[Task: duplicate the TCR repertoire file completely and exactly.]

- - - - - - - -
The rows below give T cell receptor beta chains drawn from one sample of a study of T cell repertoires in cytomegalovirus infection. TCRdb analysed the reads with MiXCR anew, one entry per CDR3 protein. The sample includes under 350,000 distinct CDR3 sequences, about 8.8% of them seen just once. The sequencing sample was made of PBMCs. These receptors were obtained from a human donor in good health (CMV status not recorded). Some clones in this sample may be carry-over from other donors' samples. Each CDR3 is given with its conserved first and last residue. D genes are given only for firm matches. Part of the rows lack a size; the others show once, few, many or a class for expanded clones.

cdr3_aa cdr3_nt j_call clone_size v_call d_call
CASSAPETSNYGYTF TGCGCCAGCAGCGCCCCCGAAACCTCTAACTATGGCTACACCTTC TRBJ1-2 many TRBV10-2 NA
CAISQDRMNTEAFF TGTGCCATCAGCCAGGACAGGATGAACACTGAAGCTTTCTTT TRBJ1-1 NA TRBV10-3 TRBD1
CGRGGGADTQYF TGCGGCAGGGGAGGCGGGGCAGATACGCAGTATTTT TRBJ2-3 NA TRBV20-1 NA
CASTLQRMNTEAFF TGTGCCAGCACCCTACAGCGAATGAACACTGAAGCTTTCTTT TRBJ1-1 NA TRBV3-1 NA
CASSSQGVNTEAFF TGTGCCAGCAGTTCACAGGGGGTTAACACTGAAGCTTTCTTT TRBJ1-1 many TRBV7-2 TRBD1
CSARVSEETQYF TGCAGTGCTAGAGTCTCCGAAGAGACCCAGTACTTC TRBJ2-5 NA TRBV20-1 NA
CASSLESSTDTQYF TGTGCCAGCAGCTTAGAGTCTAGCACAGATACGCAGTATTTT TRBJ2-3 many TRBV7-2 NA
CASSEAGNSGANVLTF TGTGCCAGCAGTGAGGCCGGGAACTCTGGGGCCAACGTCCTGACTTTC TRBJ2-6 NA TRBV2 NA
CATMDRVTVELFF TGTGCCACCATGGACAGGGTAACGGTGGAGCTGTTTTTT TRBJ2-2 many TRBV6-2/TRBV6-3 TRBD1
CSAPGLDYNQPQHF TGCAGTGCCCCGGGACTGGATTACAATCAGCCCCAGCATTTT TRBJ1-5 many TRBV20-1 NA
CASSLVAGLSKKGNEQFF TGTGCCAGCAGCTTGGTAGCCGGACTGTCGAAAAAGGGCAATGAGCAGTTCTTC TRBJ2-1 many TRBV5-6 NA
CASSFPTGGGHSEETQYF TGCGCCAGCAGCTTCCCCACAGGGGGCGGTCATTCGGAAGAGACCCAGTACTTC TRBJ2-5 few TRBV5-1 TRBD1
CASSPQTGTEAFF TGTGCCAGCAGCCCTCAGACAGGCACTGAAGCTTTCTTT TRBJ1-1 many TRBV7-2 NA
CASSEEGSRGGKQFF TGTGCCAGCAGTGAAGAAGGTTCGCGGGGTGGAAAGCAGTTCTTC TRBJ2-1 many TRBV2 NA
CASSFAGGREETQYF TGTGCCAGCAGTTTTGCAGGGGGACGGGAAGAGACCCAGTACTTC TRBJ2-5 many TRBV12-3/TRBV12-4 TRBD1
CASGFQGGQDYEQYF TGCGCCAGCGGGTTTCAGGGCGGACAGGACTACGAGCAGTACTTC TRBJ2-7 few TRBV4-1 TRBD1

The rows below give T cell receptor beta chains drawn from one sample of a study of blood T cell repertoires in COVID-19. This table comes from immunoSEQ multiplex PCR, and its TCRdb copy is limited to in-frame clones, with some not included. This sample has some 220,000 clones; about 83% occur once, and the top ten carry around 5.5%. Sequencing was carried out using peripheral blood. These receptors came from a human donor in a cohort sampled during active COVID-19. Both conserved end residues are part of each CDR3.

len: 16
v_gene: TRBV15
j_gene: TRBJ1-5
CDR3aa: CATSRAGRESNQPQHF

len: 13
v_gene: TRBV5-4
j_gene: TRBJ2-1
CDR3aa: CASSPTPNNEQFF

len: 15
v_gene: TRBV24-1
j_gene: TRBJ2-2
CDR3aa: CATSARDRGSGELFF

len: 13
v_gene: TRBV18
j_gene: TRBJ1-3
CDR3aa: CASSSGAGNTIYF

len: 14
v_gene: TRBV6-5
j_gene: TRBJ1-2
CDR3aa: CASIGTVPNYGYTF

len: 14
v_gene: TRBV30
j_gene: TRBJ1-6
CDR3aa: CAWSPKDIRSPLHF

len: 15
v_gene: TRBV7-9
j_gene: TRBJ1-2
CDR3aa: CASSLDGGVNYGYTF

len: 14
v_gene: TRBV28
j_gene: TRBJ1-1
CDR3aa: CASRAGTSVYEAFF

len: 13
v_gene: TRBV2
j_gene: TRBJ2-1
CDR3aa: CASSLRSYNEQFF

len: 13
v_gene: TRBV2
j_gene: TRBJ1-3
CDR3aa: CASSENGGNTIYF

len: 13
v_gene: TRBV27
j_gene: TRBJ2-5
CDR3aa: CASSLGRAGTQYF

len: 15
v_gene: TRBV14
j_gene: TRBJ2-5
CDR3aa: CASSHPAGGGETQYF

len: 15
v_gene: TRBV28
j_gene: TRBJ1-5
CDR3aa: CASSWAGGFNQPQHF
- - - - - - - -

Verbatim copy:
The rows below give T cell receptor beta chains drawn from one sample of a study of T cell repertoires in cytomegalovirus infection. TCRdb analysed the reads with MiXCR anew, one entry per CDR3 protein. The sample includes under 350,000 distinct CDR3 sequences, about 8.8% of them seen just once. The sequencing sample was made of PBMCs. These receptors were obtained from a human donor in good health (CMV status not recorded). Some clones in this sample may be carry-over from other donors' samples. Each CDR3 is given with its conserved first and last residue. D genes are given only for firm matches. Part of the rows lack a size; the others show once, few, many or a class for expanded clones.

cdr3_aa cdr3_nt j_call clone_size v_call d_call
CASSAPETSNYGYTF TGCGCCAGCAGCGCCCCCGAAACCTCTAACTATGGCTACACCTTC TRBJ1-2 many TRBV10-2 NA
CAISQDRMNTEAFF TGTGCCATCAGCCAGGACAGGATGAACACTGAAGCTTTCTTT TRBJ1-1 NA TRBV10-3 TRBD1
CGRGGGADTQYF TGCGGCAGGGGAGGCGGGGCAGATACGCAGTATTTT TRBJ2-3 NA TRBV20-1 NA
CASTLQRMNTEAFF TGTGCCAGCACCCTACAGCGAATGAACACTGAAGCTTTCTTT TRBJ1-1 NA TRBV3-1 NA
CASSSQGVNTEAFF TGTGCCAGCAGTTCACAGGGGGTTAACACTGAAGCTTTCTTT TRBJ1-1 many TRBV7-2 TRBD1
CSARVSEETQYF TGCAGTGCTAGAGTCTCCGAAGAGACCCAGTACTTC TRBJ2-5 NA TRBV20-1 NA
CASSLESSTDTQYF TGTGCCAGCAGCTTAGAGTCTAGCACAGATACGCAGTATTTT TRBJ2-3 many TRBV7-2 NA
CASSEAGNSGANVLTF TGTGCCAGCAGTGAGGCCGGGAACTCTGGGGCCAACGTCCTGACTTTC TRBJ2-6 NA TRBV2 NA
CATMDRVTVELFF TGTGCCACCATGGACAGGGTAACGGTGGAGCTGTTTTTT TRBJ2-2 many TRBV6-2/TRBV6-3 TRBD1
CSAPGLDYNQPQHF TGCAGTGCCCCGGGACTGGATTACAATCAGCCCCAGCATTTT TRBJ1-5 many TRBV20-1 NA
CASSLVAGLSKKGNEQFF TGTGCCAGCAGCTTGGTAGCCGGACTGTCGAAAAAGGGCAATGAGCAGTTCTTC TRBJ2-1 many TRBV5-6 NA
CASSFPTGGGHSEETQYF TGCGCCAGCAGCTTCCCCACAGGGGGCGGTCATTCGGAAGAGACCCAGTACTTC TRBJ2-5 few TRBV5-1 TRBD1
CASSPQTGTEAFF TGTGCCAGCAGCCCTCAGACAGGCACTGAAGCTTTCTTT TRBJ1-1 many TRBV7-2 NA
CASSEEGSRGGKQFF TGTGCCAGCAGTGAAGAAGGTTCGCGGGGTGGAAAGCAGTTCTTC TRBJ2-1 many TRBV2 NA
CASSFAGGREETQYF TGTGCCAGCAGTTTTGCAGGGGGACGGGAAGAGACCCAGTACTTC TRBJ2-5 many TRBV12-3/TRBV12-4 TRBD1
CASGFQGGQDYEQYF TGCGCCAGCGGGTTTCAGGGCGGACAGGACTACGAGCAGTACTTC TRBJ2-7 few TRBV4-1 TRBD1

The rows below give T cell receptor beta chains drawn from one sample of a study of blood T cell repertoires in COVID-19. This table comes from immunoSEQ multiplex PCR, and its TCRdb copy is limited to in-frame clones, with some not included. This sample has some 220,000 clones; about 83% occur once, and the top ten carry around 5.5%. Sequencing was carried out using peripheral blood. These receptors came from a human donor in a cohort sampled during active COVID-19. Both conserved end residues are part of each CDR3.

len: 16
v_gene: TRBV15
j_gene: TRBJ1-5
CDR3aa: CATSRAGRESNQPQHF

len: 13
v_gene: TRBV5-4
j_gene: TRBJ2-1
CDR3aa: CASSPTPNNEQFF

len: 15
v_gene: TRBV24-1
j_gene: TRBJ2-2
CDR3aa: CATSARDRGSGELFF

len: 13
v_gene: TRBV18
j_gene: TRBJ1-3
CDR3aa: CASSSGAGNTIYF

len: 14
v_gene: TRBV6-5
j_gene: TRBJ1-2
CDR3aa: CASIGTVPNYGYTF

len: 14
v_gene: TRBV30
j_gene: TRBJ1-6
CDR3aa: CAWSPKDIRSPLHF

len: 15
v_gene: TRBV7-9
j_gene: TRBJ1-2
CDR3aa: CASSLDGGVNYGYTF

len: 14
v_gene: TRBV28
j_gene: TRBJ1-1
CDR3aa: CASRAGTSVYEAFF

len: 13
v_gene: TRBV2
j_gene: TRBJ2-1
CDR3aa: CASSLRSYNEQFF

len: 13
v_gene: TRBV2
j_gene: TRBJ1-3
CDR3aa: CASSENGGNTIYF

len: 13
v_gene: TRBV27
j_gene: TRBJ2-5
CDR3aa: CASSLGRAGTQYF

len: 15
v_gene: TRBV14
j_gene: TRBJ2-5
CDR3aa: CASSHPAGGGETQYF

len: 15
v_gene: TRBV28
j_gene: TRBJ1-5
CDR3aa: CASSWAGGFNQPQHF